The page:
Tulsi Patel has always thought that her love for the hard sciences and her appreciation for cultural studies had to be isolated. The realm of health humanities proves that these two fields can be meaningfully melded together. She is specifically interested in how cultural values affect people’s perceptions of health and how that influences their healthcare experiences. She aims to learn more about these topics in the context of the Asian-American community and rural populations. HHIVE offers the opportunity to bridge her majors while providing the humanistic, narrative-driven side of medicine. She ultimately hopes to become more informed about how culture drives the patient experience and to gain a holistic perspective of what it means to be healthy.
Sarah is currently in her third year of her undergraduate degree at Carolina. As a pre-med student, she became interested in health humanities after taking English 105i in her first year. She had never been exposed to the idea of medical practice should not be limited to the Western, biomedicine model, and this drew her attention to the field. Sarah is primarily interested in physician-patient relationships and the way in which these relationships can be improved to save lives by focusing on the patient’s culture and experiences. Outside of the HHIVE Lab, Sarah also volunteers as the Hospital and Family Relations Chair for Carolina for the Kids, and as a patient transporter at the UNC Medical Center. After completing her undergraduate degree, she hopes to earn a master’s degree in Medicine, Literature, and Culture, and then attend medical school.
Abigail Pugh is a current sophomore from Raleigh, NC, who plays on the women’s club lacrosse team and is on the Executive Branch’s Student Wellness and Safety Staff. Her interest in the health humanities stems from a project she conducted in a first year seminar centered around the Stories to Save Lives Project, in which the class investigated the oral histories of a wide array of individuals within North Carolina. Specifically, Abigail is passionate about the variance within maternal mortality rates in the current U.S between women of different races, ethnicities, socioeconomic backgrounds, and other divisive identifying characteristics. She is a firm believer that an individual’s explanatory model within medicine is directly correlated with certain societal expectations and modes of oppression they may or may not be exposed to on a daily basis outside of healthcare. Her goal is not to become a physician, nurse, or medical professional, but instead to work on the administrative side of healthcare to diminish the inequalities and inequities that prevent all people to getting equitable access to care and treatments. She also has a great passion towards achieving total childhood literacy within the U.S as an individual’s literacy rate is a direct predictor of later success in life and the ability to break free from generational cycles of crime, poverty, abuse, and addiction.
Teja’s interest in the humanities greatly outweighed her interest in medicine. She never wanted to get into the nitty-gritty science stuff that she grew up believing doctors and healthcare professionals did. She’d always assumed that eventually, she needed to give one up to have the other. Coming to UNC and having the privilege to get involved in organizations such as HHIVE and take classes in the health humanities showed her not only how possible it is to have both but how vital it is. Teja learned that the key to being a good healthcare professional is to have an in-depth understanding of the population you serve, which is only possible through the health humanities. In the future, she hopes to serve the underprivileged population of North Carolina, and someday beyond, by employing this knowledge and expertise in the hard sciences and humanities. She hopes to bridge healthcare gaps and improve health infrastructure. She is committed to ensuring that health knowledge, health literacy, and health competence are readily accessible to all individuals.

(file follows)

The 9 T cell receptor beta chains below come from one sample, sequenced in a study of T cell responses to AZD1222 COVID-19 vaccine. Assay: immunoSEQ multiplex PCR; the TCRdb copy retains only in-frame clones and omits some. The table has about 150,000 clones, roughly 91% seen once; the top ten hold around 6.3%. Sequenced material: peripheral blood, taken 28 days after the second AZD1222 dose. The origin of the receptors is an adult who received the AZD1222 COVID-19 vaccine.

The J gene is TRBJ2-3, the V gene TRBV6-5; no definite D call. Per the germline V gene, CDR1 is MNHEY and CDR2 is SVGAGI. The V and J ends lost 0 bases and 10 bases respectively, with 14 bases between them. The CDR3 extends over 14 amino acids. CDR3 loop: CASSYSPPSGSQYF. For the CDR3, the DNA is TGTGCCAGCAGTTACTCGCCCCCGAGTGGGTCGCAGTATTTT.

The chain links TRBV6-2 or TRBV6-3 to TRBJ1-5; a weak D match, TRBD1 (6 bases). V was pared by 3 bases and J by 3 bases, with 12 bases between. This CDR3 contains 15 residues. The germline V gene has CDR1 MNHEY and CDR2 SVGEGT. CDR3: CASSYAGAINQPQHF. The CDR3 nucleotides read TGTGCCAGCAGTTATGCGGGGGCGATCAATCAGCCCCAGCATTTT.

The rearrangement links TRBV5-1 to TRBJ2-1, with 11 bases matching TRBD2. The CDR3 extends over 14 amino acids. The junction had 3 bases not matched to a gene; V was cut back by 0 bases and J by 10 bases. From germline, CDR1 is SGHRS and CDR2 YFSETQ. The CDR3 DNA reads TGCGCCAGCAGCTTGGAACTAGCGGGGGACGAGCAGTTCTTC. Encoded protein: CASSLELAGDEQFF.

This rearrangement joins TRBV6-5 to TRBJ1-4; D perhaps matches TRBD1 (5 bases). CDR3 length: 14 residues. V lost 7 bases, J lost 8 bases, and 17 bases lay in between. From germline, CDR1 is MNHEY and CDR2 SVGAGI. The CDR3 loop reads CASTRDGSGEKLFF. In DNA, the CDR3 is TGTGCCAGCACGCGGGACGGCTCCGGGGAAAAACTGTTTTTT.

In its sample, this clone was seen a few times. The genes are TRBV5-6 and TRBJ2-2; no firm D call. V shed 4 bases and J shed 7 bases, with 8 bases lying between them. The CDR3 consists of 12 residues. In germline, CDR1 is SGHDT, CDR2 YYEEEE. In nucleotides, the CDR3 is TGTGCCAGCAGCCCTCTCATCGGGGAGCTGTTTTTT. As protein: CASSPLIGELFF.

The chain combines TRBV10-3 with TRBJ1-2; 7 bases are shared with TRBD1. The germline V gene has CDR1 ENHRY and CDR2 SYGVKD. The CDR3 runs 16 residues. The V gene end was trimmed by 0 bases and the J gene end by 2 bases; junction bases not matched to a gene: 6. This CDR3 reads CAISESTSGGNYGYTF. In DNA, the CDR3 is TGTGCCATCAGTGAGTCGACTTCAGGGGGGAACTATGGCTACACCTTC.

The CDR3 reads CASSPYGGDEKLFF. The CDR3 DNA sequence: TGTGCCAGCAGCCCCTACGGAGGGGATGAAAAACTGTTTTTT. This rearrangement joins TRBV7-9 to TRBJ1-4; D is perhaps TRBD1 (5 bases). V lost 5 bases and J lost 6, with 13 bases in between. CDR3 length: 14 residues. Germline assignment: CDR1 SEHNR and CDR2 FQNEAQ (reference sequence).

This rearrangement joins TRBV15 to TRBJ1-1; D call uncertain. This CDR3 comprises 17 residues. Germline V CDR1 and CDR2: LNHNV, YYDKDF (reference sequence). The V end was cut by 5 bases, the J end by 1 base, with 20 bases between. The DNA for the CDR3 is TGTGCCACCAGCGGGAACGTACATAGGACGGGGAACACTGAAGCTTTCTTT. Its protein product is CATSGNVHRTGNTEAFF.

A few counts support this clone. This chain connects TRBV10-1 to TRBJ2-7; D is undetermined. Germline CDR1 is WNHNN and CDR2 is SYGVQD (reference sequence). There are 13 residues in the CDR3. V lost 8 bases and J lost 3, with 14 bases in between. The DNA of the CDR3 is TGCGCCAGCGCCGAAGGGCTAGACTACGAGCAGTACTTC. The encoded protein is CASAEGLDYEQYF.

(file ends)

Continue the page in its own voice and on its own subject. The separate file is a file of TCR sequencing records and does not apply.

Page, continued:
Katy is pursuing a major in both English and Psychology and a minor in Journalism at UNC. Prior to attending UNC, Katy worked on a research project testing the feasibility of utilizing virtual reality technology to create a concussion rehabilitation tool. Her research project furthered her interest in the intersection between medicine and the humanities, specifically relating to altering the public narrative surrounding concussions and traumatic brain injuries. She hopes to continue to explore her interests in the health humanities through projects in the lab.
As a black student growing up in rural North Carolina, learning in an educational curriculum that was primarily centered around white voices and white stories made it difficult for me to find my place as a writer and storyteller. In recent years, through seeking mentors, role models, and diversified courses I have been able to gain exposure to historically unheard narratives. The experiences and perspectives that I gained from hearing these narratives have encouraged me to find my own voice through writing/storytelling while also revealing that I, too, can have an impact on students like myself. Listening and advocating for marginalized communities is a practice that I strive to further develop every day. Currently, I work as a NA I at UNC Hospitals and I view the time I spend with my patients as a learning experience on how I can further understand the life stories of others. With one of my goals being to become a physician, it is my goal to listen, understand, and validate the stories, perspectives, and experiences of my patients. I hope to eventually do work in preventive medicine in rural communities to aid in eliminating healthcare disparities such as access to healthcare.